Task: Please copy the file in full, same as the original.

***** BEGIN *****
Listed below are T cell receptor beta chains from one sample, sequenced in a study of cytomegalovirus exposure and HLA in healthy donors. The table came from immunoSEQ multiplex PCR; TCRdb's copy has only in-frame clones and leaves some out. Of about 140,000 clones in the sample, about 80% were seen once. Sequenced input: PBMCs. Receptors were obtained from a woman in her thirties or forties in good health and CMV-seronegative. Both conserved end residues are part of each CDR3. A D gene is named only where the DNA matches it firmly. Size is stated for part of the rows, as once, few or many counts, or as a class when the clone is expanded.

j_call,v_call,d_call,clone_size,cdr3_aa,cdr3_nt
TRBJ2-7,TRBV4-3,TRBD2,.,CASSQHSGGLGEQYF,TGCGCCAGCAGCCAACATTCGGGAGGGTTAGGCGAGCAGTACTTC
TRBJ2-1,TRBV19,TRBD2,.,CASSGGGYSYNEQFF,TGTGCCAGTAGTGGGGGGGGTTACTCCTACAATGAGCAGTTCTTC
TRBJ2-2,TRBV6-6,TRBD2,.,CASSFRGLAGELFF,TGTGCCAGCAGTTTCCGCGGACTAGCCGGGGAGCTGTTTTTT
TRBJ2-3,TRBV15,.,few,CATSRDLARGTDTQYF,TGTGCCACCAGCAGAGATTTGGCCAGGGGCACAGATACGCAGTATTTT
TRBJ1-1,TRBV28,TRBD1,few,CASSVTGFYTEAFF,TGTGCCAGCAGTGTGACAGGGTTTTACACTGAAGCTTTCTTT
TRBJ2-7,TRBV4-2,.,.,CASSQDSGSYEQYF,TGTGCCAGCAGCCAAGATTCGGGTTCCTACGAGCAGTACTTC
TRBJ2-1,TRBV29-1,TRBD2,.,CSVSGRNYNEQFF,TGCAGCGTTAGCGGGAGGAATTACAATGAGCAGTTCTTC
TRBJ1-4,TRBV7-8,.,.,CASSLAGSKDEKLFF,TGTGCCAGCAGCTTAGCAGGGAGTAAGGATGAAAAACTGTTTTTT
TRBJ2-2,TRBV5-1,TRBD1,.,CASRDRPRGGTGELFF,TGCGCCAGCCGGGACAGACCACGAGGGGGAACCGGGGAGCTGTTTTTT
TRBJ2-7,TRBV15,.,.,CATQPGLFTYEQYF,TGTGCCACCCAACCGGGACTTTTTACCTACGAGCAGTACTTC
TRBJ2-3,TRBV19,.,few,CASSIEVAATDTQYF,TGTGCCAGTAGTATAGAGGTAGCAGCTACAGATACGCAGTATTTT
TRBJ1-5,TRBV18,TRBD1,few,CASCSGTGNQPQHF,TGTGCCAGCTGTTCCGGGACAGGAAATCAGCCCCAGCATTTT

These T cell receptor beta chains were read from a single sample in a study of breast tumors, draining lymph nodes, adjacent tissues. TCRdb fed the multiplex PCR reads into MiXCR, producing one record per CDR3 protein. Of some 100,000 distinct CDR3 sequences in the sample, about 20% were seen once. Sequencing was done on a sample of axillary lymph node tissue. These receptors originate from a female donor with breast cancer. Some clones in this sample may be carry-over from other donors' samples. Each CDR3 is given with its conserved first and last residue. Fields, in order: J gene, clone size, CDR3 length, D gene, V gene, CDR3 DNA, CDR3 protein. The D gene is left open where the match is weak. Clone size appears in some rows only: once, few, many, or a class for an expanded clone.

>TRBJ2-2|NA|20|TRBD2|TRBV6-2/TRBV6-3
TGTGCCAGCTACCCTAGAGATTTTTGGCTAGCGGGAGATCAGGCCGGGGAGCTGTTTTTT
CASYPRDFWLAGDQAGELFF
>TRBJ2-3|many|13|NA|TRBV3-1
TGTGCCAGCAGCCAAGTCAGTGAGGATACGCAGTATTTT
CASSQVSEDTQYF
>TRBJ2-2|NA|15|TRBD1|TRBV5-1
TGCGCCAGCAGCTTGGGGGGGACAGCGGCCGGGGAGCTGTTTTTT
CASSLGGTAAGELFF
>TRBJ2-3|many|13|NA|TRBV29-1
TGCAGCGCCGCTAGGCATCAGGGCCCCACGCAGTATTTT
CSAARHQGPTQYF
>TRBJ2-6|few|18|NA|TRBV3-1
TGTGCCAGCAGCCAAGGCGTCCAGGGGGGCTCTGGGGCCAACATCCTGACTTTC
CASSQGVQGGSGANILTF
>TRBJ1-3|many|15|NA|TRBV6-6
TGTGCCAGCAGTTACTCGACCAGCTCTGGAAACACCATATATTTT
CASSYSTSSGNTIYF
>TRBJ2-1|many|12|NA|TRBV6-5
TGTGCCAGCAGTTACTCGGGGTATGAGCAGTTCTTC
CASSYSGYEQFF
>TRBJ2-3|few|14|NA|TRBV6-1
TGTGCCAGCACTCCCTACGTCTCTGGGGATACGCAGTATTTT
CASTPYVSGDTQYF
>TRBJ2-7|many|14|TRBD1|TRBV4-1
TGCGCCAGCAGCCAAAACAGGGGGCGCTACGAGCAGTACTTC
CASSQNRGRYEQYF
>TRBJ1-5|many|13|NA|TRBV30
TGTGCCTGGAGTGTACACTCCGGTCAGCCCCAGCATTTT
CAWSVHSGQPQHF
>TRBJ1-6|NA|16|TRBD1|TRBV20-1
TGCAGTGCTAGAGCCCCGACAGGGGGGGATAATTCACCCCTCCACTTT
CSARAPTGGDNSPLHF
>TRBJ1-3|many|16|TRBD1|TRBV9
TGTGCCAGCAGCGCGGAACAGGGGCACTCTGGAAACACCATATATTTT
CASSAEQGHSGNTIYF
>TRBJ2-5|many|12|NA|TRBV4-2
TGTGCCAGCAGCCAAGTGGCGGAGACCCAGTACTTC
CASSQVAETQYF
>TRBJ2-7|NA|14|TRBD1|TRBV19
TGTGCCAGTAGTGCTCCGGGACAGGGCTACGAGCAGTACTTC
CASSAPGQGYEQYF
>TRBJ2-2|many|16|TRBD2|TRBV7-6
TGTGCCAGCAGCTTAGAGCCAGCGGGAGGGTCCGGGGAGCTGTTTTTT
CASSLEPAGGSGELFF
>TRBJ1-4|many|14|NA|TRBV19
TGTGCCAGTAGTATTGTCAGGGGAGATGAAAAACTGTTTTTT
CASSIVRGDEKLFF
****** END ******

Listed below are T cell receptor beta chains from one sample, sequenced in a study of cytomegalovirus exposure and HLA in healthy donors. The table came from immunoSEQ multiplex PCR; TCRdb's copy has only in-frame clones and leaves some out. Of about 140,000 clones in the sample, about 80% were seen once. Sequenced input: PBMCs. Receptors were obtained from a woman in her thirties or forties in good health and CMV-seronegative. Both conserved end residues are part of each CDR3. A D gene is named only where the DNA matches it firmly. Size is stated for part of the rows, as once, few or many counts, or as a class when the clone is expanded.

j_call,v_call,d_call,clone_size,cdr3_aa,cdr3_nt
TRBJ2-7,TRBV4-3,TRBD2,.,CASSQHSGGLGEQYF,TGCGCCAGCAGCCAACATTCGGGAGGGTTAGGCGAGCAGTACTTC
TRBJ2-1,TRBV19,TRBD2,.,CASSGGGYSYNEQFF,TGTGCCAGTAGTGGGGGGGGTTACTCCTACAATGAGCAGTTCTTC
TRBJ2-2,TRBV6-6,TRBD2,.,CASSFRGLAGELFF,TGTGCCAGCAGTTTCCGCGGACTAGCCGGGGAGCTGTTTTTT
TRBJ2-3,TRBV15,.,few,CATSRDLARGTDTQYF,TGTGCCACCAGCAGAGATTTGGCCAGGGGCACAGATACGCAGTATTTT
TRBJ1-1,TRBV28,TRBD1,few,CASSVTGFYTEAFF,TGTGCCAGCAGTGTGACAGGGTTTTACACTGAAGCTTTCTTT
TRBJ2-7,TRBV4-2,.,.,CASSQDSGSYEQYF,TGTGCCAGCAGCCAAGATTCGGGTTCCTACGAGCAGTACTTC
TRBJ2-1,TRBV29-1,TRBD2,.,CSVSGRNYNEQFF,TGCAGCGTTAGCGGGAGGAATTACAATGAGCAGTTCTTC
TRBJ1-4,TRBV7-8,.,.,CASSLAGSKDEKLFF,TGTGCCAGCAGCTTAGCAGGGAGTAAGGATGAAAAACTGTTTTTT
TRBJ2-2,TRBV5-1,TRBD1,.,CASRDRPRGGTGELFF,TGCGCCAGCCGGGACAGACCACGAGGGGGAACCGGGGAGCTGTTTTTT
TRBJ2-7,TRBV15,.,.,CATQPGLFTYEQYF,TGTGCCACCCAACCGGGACTTTTTACCTACGAGCAGTACTTC
TRBJ2-3,TRBV19,.,few,CASSIEVAATDTQYF,TGTGCCAGTAGTATAGAGGTAGCAGCTACAGATACGCAGTATTTT
TRBJ1-5,TRBV18,TRBD1,few,CASCSGTGNQPQHF,TGTGCCAGCTGTTCCGGGACAGGAAATCAGCCCCAGCATTTT

These T cell receptor beta chains were read from a single sample in a study of breast tumors, draining lymph nodes, adjacent tissues. TCRdb fed the multiplex PCR reads into MiXCR, producing one record per CDR3 protein. Of some 100,000 distinct CDR3 sequences in the sample, about 20% were seen once. Sequencing was done on a sample of axillary lymph node tissue. These receptors originate from a female donor with breast cancer. Some clones in this sample may be carry-over from other donors' samples. Each CDR3 is given with its conserved first and last residue. Fields, in order: J gene, clone size, CDR3 length, D gene, V gene, CDR3 DNA, CDR3 protein. The D gene is left open where the match is weak. Clone size appears in some rows only: once, few, many, or a class for an expanded clone.

>TRBJ2-2|NA|20|TRBD2|TRBV6-2/TRBV6-3
TGTGCCAGCTACCCTAGAGATTTTTGGCTAGCGGGAGATCAGGCCGGGGAGCTGTTTTTT
CASYPRDFWLAGDQAGELFF
>TRBJ2-3|many|13|NA|TRBV3-1
TGTGCCAGCAGCCAAGTCAGTGAGGATACGCAGTATTTT
CASSQVSEDTQYF
>TRBJ2-2|NA|15|TRBD1|TRBV5-1
TGCGCCAGCAGCTTGGGGGGGACAGCGGCCGGGGAGCTGTTTTTT
CASSLGGTAAGELFF
>TRBJ2-3|many|13|NA|TRBV29-1
TGCAGCGCCGCTAGGCATCAGGGCCCCACGCAGTATTTT
CSAARHQGPTQYF
>TRBJ2-6|few|18|NA|TRBV3-1
TGTGCCAGCAGCCAAGGCGTCCAGGGGGGCTCTGGGGCCAACATCCTGACTTTC
CASSQGVQGGSGANILTF
>TRBJ1-3|many|15|NA|TRBV6-6
TGTGCCAGCAGTTACTCGACCAGCTCTGGAAACACCATATATTTT
CASSYSTSSGNTIYF
>TRBJ2-1|many|12|NA|TRBV6-5
TGTGCCAGCAGTTACTCGGGGTATGAGCAGTTCTTC
CASSYSGYEQFF
>TRBJ2-3|few|14|NA|TRBV6-1
TGTGCCAGCACTCCCTACGTCTCTGGGGATACGCAGTATTTT
CASTPYVSGDTQYF
>TRBJ2-7|many|14|TRBD1|TRBV4-1
TGCGCCAGCAGCCAAAACAGGGGGCGCTACGAGCAGTACTTC
CASSQNRGRYEQYF
>TRBJ1-5|many|13|NA|TRBV30
TGTGCCTGGAGTGTACACTCCGGTCAGCCCCAGCATTTT
CAWSVHSGQPQHF
>TRBJ1-6|NA|16|TRBD1|TRBV20-1
TGCAGTGCTAGAGCCCCGACAGGGGGGGATAATTCACCCCTCCACTTT
CSARAPTGGDNSPLHF
>TRBJ1-3|many|16|TRBD1|TRBV9
TGTGCCAGCAGCGCGGAACAGGGGCACTCTGGAAACACCATATATTTT
CASSAEQGHSGNTIYF
>TRBJ2-5|many|12|NA|TRBV4-2
TGTGCCAGCAGCCAAGTGGCGGAGACCCAGTACTTC
CASSQVAETQYF
>TRBJ2-7|NA|14|TRBD1|TRBV19
TGTGCCAGTAGTGCTCCGGGACAGGGCTACGAGCAGTACTTC
CASSAPGQGYEQYF
>TRBJ2-2|many|16|TRBD2|TRBV7-6
TGTGCCAGCAGCTTAGAGCCAGCGGGAGGGTCCGGGGAGCTGTTTTTT
CASSLEPAGGSGELFF
>TRBJ1-4|many|14|NA|TRBV19
TGTGCCAGTAGTATTGTCAGGGGAGATGAAAAACTGTTTTTT
CASSIVRGDEKLFF